On Being a Pessimist

History is fascinating and the way we tell stories about ourselves is revealing.  When I was in elementary school I was enthralled by military history.  I dabbled in World War I and the various battles and skirmishes throughout the nineteenth century but I spent most of my time learning about the American Revolution, the Civil War, and World War II.

As I learn more about the history of my country and the world, it’s become more clear why I was enthralled by the particular history that I was.  I found World War I interesting but it didn’t grip me.  Its outbreak was a maze of diplomatic triggers and international politics and, though there was an aggressor, all countries mobilized and lept to war.  The casual manner in which human life was cast into the no-man’s-land of machine gun and artillery fire and the utter devastation wrought by the massive armies brought shame to all participants.  Like Korea and Vietnam after, it is portrayed as a gray war.  A war of geopolitics and unprepared fighters killing in a war they were never trained properly to fight.

World War I and the other major American conflicts that never quite sparked my interest have that in common.  They are gray wars that are morally murky and difficult to portray otherwise.  It’s challenging to cast any one side as the good guy; the freedom fighter.  None of those wars are packaged neatly into narratives that end with the cause of freedom and its champion (the United States) emerging victorious.

The Revolution, the Civil War, and World War II really are.  Good squares off against evil and the cause of freedom prevails.  The Revolution is a bedtime story for patriots.  All parties move on from the Civil War with problems solved and brothers reconciled and slaves freed into a country of opportunity.  The Nazis are defeated by the advance of Western Democracy; set on their heels during D-Day and broken in the charge following the Battle of the Bulge.  I was fascinated and instantly gripped by the narratives – the ease with which I could root for characters in the stories.  The easy morals and the role my country played in keeping the torch of freedom lit.  But those narratives don’t square with the reality of wars that were almost as murky as any other.

The American Revolution was a war over taxation fought by the poor on behalf of a white, landed, slave-owning aristocracy that restricted the franchise and wrote slavery into their national government upon winning.  The Civil War ended slavery but unleashed a century and a half of bigotry and legal discrimination.  World War II was fought in many theaters but Nazi Germany was brought to its knees in large part because of the brutal war of attrition and campaign of terror fought across a thousand miles of Eastern Europe by a Red Army at the disposal of Josef Stalin, an ally of the Western democracies whose murderous evil rivaled that of Hitler.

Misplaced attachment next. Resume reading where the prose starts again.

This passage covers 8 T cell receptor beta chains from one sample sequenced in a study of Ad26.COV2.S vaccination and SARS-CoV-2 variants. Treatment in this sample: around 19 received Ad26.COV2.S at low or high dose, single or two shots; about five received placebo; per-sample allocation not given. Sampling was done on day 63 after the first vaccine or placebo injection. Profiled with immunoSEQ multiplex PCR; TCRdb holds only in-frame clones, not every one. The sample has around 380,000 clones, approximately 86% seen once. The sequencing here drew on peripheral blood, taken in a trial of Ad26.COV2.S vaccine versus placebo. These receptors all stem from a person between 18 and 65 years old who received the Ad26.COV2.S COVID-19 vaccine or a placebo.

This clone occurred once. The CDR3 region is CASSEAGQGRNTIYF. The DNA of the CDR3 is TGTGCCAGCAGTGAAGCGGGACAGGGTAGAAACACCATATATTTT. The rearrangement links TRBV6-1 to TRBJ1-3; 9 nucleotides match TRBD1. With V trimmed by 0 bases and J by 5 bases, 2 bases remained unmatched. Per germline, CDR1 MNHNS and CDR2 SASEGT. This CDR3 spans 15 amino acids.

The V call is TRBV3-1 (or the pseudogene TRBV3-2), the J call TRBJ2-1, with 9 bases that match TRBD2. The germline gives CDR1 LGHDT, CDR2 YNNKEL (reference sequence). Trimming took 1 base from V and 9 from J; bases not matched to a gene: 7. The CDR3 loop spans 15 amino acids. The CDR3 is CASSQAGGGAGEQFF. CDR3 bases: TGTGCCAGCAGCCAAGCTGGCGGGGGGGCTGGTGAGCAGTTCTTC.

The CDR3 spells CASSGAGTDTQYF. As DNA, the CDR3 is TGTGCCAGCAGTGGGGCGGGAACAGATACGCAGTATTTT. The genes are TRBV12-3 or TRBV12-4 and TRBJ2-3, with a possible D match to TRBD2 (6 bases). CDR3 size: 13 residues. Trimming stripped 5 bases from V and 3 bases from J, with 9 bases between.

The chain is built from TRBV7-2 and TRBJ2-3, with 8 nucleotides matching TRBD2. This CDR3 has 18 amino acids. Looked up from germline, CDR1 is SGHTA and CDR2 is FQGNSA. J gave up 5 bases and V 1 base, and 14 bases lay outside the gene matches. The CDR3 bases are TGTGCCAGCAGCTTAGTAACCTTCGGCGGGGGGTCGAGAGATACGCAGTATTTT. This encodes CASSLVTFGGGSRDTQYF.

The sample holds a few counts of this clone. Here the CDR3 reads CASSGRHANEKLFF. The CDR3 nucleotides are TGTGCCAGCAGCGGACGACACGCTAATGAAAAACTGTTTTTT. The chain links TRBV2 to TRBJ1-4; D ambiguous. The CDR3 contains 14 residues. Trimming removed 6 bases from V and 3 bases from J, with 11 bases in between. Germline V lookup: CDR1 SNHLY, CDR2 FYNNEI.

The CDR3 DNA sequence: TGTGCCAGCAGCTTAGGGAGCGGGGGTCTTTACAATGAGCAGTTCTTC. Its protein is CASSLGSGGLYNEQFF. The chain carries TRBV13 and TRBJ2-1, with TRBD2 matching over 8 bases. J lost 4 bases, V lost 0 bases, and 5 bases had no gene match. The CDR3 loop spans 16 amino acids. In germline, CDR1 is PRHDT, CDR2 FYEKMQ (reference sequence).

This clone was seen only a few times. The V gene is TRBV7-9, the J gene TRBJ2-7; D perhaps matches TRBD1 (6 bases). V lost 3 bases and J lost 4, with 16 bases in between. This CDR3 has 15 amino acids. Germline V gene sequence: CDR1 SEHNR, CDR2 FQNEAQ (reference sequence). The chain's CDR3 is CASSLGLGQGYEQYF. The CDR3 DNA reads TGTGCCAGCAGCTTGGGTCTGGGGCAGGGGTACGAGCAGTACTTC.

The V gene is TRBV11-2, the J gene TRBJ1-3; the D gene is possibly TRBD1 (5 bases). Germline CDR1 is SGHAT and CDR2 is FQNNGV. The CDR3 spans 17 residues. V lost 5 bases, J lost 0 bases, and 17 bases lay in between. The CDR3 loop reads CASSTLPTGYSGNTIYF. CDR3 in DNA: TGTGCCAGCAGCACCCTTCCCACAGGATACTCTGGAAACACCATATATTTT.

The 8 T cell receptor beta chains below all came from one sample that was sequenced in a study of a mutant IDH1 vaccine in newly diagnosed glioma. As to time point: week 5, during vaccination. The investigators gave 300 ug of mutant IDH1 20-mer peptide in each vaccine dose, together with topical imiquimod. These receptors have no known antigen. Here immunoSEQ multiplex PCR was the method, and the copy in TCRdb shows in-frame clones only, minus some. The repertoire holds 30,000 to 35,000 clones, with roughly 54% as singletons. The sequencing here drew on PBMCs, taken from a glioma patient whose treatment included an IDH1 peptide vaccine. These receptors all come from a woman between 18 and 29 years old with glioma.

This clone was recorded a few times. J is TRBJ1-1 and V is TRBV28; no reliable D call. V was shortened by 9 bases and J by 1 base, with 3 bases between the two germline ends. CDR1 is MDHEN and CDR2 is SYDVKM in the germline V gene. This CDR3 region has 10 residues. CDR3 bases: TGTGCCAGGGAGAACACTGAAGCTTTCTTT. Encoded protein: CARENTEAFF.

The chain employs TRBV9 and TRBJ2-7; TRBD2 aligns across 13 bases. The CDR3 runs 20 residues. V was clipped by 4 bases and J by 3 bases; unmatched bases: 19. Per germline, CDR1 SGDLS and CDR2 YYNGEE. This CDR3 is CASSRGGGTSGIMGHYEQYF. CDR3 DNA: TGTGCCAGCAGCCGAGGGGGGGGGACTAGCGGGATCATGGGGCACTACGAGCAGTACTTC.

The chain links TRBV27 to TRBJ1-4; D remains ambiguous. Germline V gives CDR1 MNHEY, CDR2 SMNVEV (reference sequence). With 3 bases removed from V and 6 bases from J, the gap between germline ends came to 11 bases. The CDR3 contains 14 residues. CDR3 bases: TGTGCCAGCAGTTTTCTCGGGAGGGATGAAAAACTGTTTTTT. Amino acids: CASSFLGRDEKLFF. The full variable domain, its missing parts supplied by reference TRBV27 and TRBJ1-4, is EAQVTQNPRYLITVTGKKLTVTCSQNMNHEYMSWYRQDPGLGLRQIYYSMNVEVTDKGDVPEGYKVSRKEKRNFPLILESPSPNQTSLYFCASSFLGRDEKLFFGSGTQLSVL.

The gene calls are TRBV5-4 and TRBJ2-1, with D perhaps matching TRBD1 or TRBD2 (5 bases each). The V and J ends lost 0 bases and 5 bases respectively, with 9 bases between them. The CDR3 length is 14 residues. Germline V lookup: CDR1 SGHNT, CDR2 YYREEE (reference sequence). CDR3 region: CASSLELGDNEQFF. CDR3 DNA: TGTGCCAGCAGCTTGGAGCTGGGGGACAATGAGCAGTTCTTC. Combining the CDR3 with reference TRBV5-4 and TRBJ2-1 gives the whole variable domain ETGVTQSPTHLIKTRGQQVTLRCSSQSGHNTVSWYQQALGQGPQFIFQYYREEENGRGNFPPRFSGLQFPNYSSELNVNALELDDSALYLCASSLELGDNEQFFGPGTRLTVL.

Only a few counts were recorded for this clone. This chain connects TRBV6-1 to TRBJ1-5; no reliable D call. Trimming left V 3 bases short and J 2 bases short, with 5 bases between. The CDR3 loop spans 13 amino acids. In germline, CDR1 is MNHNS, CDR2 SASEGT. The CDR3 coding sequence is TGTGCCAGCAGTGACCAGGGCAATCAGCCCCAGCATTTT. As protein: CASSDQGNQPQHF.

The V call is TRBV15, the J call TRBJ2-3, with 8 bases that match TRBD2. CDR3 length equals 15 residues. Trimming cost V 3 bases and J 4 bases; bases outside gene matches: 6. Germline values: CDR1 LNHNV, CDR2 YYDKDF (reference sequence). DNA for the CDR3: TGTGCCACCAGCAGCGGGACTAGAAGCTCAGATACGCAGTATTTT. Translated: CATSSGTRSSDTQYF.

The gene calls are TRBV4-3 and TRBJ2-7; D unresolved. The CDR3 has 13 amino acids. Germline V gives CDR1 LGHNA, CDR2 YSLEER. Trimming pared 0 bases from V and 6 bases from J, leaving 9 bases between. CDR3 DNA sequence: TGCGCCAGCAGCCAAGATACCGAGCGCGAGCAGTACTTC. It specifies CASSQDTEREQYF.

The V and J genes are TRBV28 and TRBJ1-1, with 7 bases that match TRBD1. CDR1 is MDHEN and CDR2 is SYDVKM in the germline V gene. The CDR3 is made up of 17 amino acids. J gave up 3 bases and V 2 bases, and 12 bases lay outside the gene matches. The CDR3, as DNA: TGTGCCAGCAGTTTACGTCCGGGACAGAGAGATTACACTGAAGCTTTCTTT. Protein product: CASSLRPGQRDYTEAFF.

The founding fathers rode their victory into the three-fifths compromise.  Half the country fought tooth and nail to preserve slavery.  Lincoln suspended habeas corpus.  Sherman marched to the sea.  Johnson crippled Reconstruction.  The idealism of Communism collapsed quickly into repression and killing.  The world turned its collective shoulder to the fate of the Jews in Germany and Eastern Europe.  Roosevelt shook hands with Stalin and interned Japanese-Americans.  Stalin liberated the people of Eastern Europe and promptly forced them into labor camps and collective farms, and jailed and murdered political opponents.  Truman dropped the bomb.

This tendency to fumble for positive national mythology pervades our country’s understanding of itself.  If history books are any indication, our founding fathers were “freedom loving heroes” and slavery was a product of its time, eradicated at our earliest convenience.  The progression of civil rights was slow but constant and ultimately embraced.  We are and have always been a haven for those from all over the world who flee broken economies and long for opportunity.  These narratives, too, are difficult to square with reality.

We shape all our history into useful parables about good and evil, freedom and oppression, democracy and opportunity.  We are unwilling to look history in the eye and instead smear the details into more pleasing patterns and squint to see only the start and finish.  We ignore the middle and don’t turn to see the whole picture.  Mere pessimism is not necessarily useful, but reality is instructive.